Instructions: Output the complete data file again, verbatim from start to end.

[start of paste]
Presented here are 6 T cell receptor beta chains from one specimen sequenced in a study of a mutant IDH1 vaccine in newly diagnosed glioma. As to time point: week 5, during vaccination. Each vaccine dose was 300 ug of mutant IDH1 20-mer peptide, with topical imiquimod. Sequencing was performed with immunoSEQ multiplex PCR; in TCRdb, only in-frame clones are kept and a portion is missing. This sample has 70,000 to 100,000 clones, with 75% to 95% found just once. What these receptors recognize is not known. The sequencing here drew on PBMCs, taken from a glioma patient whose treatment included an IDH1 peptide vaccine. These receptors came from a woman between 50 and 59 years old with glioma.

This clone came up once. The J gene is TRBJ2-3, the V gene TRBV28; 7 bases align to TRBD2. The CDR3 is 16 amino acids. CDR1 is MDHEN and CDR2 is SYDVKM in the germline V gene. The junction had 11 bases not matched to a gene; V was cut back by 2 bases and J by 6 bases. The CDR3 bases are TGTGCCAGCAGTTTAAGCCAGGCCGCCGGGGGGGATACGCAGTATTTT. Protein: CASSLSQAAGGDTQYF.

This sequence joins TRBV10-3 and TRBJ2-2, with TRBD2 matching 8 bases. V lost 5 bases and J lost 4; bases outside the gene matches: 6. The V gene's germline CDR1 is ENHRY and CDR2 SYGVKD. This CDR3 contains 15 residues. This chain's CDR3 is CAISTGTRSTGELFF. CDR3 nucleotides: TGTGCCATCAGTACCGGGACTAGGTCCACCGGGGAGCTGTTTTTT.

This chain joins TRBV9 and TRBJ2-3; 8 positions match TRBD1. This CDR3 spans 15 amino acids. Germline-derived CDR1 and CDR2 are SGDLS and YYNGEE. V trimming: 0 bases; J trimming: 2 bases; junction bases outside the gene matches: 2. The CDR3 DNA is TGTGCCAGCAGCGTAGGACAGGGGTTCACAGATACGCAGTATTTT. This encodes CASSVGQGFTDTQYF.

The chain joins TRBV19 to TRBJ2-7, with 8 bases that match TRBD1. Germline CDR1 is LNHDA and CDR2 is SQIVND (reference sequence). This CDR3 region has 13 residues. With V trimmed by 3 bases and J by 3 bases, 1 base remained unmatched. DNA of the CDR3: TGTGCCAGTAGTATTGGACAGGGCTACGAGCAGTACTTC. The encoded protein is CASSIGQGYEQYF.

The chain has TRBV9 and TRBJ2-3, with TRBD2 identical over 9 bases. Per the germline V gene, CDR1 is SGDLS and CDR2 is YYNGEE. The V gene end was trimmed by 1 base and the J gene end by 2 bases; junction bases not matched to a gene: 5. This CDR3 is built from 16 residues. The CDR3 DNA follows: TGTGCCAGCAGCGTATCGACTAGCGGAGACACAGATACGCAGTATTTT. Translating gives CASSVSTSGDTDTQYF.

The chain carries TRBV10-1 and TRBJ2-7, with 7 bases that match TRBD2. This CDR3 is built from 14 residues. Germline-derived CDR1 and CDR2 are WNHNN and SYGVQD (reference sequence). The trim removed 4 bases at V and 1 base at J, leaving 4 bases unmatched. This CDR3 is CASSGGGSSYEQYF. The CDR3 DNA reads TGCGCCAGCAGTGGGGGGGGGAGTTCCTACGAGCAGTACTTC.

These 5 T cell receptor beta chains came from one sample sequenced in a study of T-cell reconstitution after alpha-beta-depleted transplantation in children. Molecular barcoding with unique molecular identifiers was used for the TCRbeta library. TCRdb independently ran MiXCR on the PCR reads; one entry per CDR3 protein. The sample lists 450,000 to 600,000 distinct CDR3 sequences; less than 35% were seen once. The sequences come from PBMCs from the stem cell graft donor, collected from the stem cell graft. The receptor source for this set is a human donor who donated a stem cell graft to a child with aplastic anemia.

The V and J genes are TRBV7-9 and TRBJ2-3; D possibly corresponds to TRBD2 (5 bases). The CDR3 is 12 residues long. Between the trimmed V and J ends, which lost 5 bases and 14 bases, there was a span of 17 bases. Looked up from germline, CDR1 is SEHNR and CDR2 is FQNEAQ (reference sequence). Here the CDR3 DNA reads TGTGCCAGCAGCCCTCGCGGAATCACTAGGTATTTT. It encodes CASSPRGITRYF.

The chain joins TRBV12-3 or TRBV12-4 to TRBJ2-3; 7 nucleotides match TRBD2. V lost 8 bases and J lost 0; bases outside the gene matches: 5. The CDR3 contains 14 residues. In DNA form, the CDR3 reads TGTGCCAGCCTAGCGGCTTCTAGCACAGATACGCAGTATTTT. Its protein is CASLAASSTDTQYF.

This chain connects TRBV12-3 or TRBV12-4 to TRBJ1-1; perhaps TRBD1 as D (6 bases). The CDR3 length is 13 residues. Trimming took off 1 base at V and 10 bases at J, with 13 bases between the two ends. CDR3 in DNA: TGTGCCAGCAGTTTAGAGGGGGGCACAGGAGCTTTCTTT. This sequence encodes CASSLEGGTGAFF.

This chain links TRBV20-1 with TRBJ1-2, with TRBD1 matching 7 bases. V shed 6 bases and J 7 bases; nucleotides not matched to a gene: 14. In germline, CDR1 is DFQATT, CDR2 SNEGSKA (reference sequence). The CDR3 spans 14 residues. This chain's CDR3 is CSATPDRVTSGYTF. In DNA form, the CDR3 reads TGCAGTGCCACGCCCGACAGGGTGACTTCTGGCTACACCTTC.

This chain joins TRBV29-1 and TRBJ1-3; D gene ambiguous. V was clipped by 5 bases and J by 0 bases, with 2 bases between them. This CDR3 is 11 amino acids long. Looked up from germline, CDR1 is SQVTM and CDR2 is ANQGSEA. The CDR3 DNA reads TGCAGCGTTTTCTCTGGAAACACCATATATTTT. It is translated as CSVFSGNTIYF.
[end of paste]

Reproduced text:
Presented here are 6 T cell receptor beta chains from one specimen sequenced in a study of a mutant IDH1 vaccine in newly diagnosed glioma. As to time point: week 5, during vaccination. Each vaccine dose was 300 ug of mutant IDH1 20-mer peptide, with topical imiquimod. Sequencing was performed with immunoSEQ multiplex PCR; in TCRdb, only in-frame clones are kept and a portion is missing. This sample has 70,000 to 100,000 clones, with 75% to 95% found just once. What these receptors recognize is not known. The sequencing here drew on PBMCs, taken from a glioma patient whose treatment included an IDH1 peptide vaccine. These receptors came from a woman between 50 and 59 years old with glioma.

This clone came up once. The J gene is TRBJ2-3, the V gene TRBV28; 7 bases align to TRBD2. The CDR3 is 16 amino acids. CDR1 is MDHEN and CDR2 is SYDVKM in the germline V gene. The junction had 11 bases not matched to a gene; V was cut back by 2 bases and J by 6 bases. The CDR3 bases are TGTGCCAGCAGTTTAAGCCAGGCCGCCGGGGGGGATACGCAGTATTTT. Protein: CASSLSQAAGGDTQYF.

This sequence joins TRBV10-3 and TRBJ2-2, with TRBD2 matching 8 bases. V lost 5 bases and J lost 4; bases outside the gene matches: 6. The V gene's germline CDR1 is ENHRY and CDR2 SYGVKD. This CDR3 contains 15 residues. This chain's CDR3 is CAISTGTRSTGELFF. CDR3 nucleotides: TGTGCCATCAGTACCGGGACTAGGTCCACCGGGGAGCTGTTTTTT.

This chain joins TRBV9 and TRBJ2-3; 8 positions match TRBD1. This CDR3 spans 15 amino acids. Germline-derived CDR1 and CDR2 are SGDLS and YYNGEE. V trimming: 0 bases; J trimming: 2 bases; junction bases outside the gene matches: 2. The CDR3 DNA is TGTGCCAGCAGCGTAGGACAGGGGTTCACAGATACGCAGTATTTT. This encodes CASSVGQGFTDTQYF.

The chain joins TRBV19 to TRBJ2-7, with 8 bases that match TRBD1. Germline CDR1 is LNHDA and CDR2 is SQIVND (reference sequence). This CDR3 region has 13 residues. With V trimmed by 3 bases and J by 3 bases, 1 base remained unmatched. DNA of the CDR3: TGTGCCAGTAGTATTGGACAGGGCTACGAGCAGTACTTC. The encoded protein is CASSIGQGYEQYF.

The chain has TRBV9 and TRBJ2-3, with TRBD2 identical over 9 bases. Per the germline V gene, CDR1 is SGDLS and CDR2 is YYNGEE. The V gene end was trimmed by 1 base and the J gene end by 2 bases; junction bases not matched to a gene: 5. This CDR3 is built from 16 residues. The CDR3 DNA follows: TGTGCCAGCAGCGTATCGACTAGCGGAGACACAGATACGCAGTATTTT. Translating gives CASSVSTSGDTDTQYF.

The chain carries TRBV10-1 and TRBJ2-7, with 7 bases that match TRBD2. This CDR3 is built from 14 residues. Germline-derived CDR1 and CDR2 are WNHNN and SYGVQD (reference sequence). The trim removed 4 bases at V and 1 base at J, leaving 4 bases unmatched. This CDR3 is CASSGGGSSYEQYF. The CDR3 DNA reads TGCGCCAGCAGTGGGGGGGGGAGTTCCTACGAGCAGTACTTC.

These 5 T cell receptor beta chains came from one sample sequenced in a study of T-cell reconstitution after alpha-beta-depleted transplantation in children. Molecular barcoding with unique molecular identifiers was used for the TCRbeta library. TCRdb independently ran MiXCR on the PCR reads; one entry per CDR3 protein. The sample lists 450,000 to 600,000 distinct CDR3 sequences; less than 35% were seen once. The sequences come from PBMCs from the stem cell graft donor, collected from the stem cell graft. The receptor source for this set is a human donor who donated a stem cell graft to a child with aplastic anemia.

The V and J genes are TRBV7-9 and TRBJ2-3; D possibly corresponds to TRBD2 (5 bases). The CDR3 is 12 residues long. Between the trimmed V and J ends, which lost 5 bases and 14 bases, there was a span of 17 bases. Looked up from germline, CDR1 is SEHNR and CDR2 is FQNEAQ (reference sequence). Here the CDR3 DNA reads TGTGCCAGCAGCCCTCGCGGAATCACTAGGTATTTT. It encodes CASSPRGITRYF.

The chain joins TRBV12-3 or TRBV12-4 to TRBJ2-3; 7 nucleotides match TRBD2. V lost 8 bases and J lost 0; bases outside the gene matches: 5. The CDR3 contains 14 residues. In DNA form, the CDR3 reads TGTGCCAGCCTAGCGGCTTCTAGCACAGATACGCAGTATTTT. Its protein is CASLAASSTDTQYF.

This chain connects TRBV12-3 or TRBV12-4 to TRBJ1-1; perhaps TRBD1 as D (6 bases). The CDR3 length is 13 residues. Trimming took off 1 base at V and 10 bases at J, with 13 bases between the two ends. CDR3 in DNA: TGTGCCAGCAGTTTAGAGGGGGGCACAGGAGCTTTCTTT. This sequence encodes CASSLEGGTGAFF.

This chain links TRBV20-1 with TRBJ1-2, with TRBD1 matching 7 bases. V shed 6 bases and J 7 bases; nucleotides not matched to a gene: 14. In germline, CDR1 is DFQATT, CDR2 SNEGSKA (reference sequence). The CDR3 spans 14 residues. This chain's CDR3 is CSATPDRVTSGYTF. In DNA form, the CDR3 reads TGCAGTGCCACGCCCGACAGGGTGACTTCTGGCTACACCTTC.

This chain joins TRBV29-1 and TRBJ1-3; D gene ambiguous. V was clipped by 5 bases and J by 0 bases, with 2 bases between them. This CDR3 is 11 amino acids long. Looked up from germline, CDR1 is SQVTM and CDR2 is ANQGSEA. The CDR3 DNA reads TGCAGCGTTTTCTCTGGAAACACCATATATTTT. It is translated as CSVFSGNTIYF.